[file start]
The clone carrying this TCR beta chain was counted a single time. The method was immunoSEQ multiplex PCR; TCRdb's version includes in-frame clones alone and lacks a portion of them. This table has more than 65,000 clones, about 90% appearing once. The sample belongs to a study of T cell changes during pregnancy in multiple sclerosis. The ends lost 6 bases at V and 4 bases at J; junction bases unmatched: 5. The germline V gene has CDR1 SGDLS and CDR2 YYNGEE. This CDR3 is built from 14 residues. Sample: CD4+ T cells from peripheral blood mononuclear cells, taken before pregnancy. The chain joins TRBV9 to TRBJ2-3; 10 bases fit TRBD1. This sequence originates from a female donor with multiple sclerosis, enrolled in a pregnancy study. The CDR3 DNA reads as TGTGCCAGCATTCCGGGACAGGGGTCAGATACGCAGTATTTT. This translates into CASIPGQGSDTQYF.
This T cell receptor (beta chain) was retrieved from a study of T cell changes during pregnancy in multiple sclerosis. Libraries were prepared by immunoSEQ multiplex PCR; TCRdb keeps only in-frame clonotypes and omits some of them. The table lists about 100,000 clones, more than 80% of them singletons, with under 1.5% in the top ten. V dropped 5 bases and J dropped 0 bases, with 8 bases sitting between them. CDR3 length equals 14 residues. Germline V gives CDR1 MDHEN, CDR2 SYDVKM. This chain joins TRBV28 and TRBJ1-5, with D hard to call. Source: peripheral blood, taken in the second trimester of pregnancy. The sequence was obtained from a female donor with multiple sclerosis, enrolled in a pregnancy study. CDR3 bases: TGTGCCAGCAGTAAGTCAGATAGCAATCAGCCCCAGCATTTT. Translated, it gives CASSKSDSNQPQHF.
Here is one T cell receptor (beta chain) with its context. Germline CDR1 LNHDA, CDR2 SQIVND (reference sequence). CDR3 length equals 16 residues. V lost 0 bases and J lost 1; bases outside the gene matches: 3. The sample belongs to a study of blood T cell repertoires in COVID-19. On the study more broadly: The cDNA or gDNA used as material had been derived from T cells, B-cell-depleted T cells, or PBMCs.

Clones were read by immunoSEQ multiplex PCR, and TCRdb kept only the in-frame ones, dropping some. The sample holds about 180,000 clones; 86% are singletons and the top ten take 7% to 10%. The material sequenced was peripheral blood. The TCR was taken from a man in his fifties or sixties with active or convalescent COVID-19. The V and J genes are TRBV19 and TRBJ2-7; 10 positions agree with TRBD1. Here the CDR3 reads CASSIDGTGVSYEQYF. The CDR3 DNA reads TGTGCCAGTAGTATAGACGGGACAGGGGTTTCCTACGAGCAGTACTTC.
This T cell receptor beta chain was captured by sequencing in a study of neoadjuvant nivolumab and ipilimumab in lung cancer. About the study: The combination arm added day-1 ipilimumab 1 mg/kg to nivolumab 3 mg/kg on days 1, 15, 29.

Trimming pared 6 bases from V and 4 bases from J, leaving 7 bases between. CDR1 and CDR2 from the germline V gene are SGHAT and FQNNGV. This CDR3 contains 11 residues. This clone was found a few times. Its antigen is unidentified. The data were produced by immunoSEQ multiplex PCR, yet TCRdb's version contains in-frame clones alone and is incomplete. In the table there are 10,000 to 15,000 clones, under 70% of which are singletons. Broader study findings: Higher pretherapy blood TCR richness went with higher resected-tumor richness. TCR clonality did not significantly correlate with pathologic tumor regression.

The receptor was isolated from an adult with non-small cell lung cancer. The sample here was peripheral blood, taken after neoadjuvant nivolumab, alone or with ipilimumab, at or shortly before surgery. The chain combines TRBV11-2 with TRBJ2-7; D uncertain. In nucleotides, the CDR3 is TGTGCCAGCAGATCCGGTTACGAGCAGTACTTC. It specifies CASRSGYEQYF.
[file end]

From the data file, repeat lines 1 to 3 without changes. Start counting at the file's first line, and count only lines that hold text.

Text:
The clone carrying this TCR beta chain was counted a single time. The method was immunoSEQ multiplex PCR; TCRdb's version includes in-frame clones alone and lacks a portion of them. This table has more than 65,000 clones, about 90% appearing once. The sample belongs to a study of T cell changes during pregnancy in multiple sclerosis. The ends lost 6 bases at V and 4 bases at J; junction bases unmatched: 5. The germline V gene has CDR1 SGDLS and CDR2 YYNGEE. This CDR3 is built from 14 residues. Sample: CD4+ T cells from peripheral blood mononuclear cells, taken before pregnancy. The chain joins TRBV9 to TRBJ2-3; 10 bases fit TRBD1. This sequence originates from a female donor with multiple sclerosis, enrolled in a pregnancy study. The CDR3 DNA reads as TGTGCCAGCATTCCGGGACAGGGGTCAGATACGCAGTATTTT. This translates into CASIPGQGSDTQYF.
This T cell receptor (beta chain) was retrieved from a study of T cell changes during pregnancy in multiple sclerosis. Libraries were prepared by immunoSEQ multiplex PCR; TCRdb keeps only in-frame clonotypes and omits some of them. The table lists about 100,000 clones, more than 80% of them singletons, with under 1.5% in the top ten. V dropped 5 bases and J dropped 0 bases, with 8 bases sitting between them. CDR3 length equals 14 residues. Germline V gives CDR1 MDHEN, CDR2 SYDVKM. This chain joins TRBV28 and TRBJ1-5, with D hard to call. Source: peripheral blood, taken in the second trimester of pregnancy. The sequence was obtained from a female donor with multiple sclerosis, enrolled in a pregnancy study. CDR3 bases: TGTGCCAGCAGTAAGTCAGATAGCAATCAGCCCCAGCATTTT. Translated, it gives CASSKSDSNQPQHF.
Here is one T cell receptor (beta chain) with its context. Germline CDR1 LNHDA, CDR2 SQIVND (reference sequence). CDR3 length equals 16 residues. V lost 0 bases and J lost 1; bases outside the gene matches: 3. The sample belongs to a study of blood T cell repertoires in COVID-19. On the study more broadly: The cDNA or gDNA used as material had been derived from T cells, B-cell-depleted T cells, or PBMCs.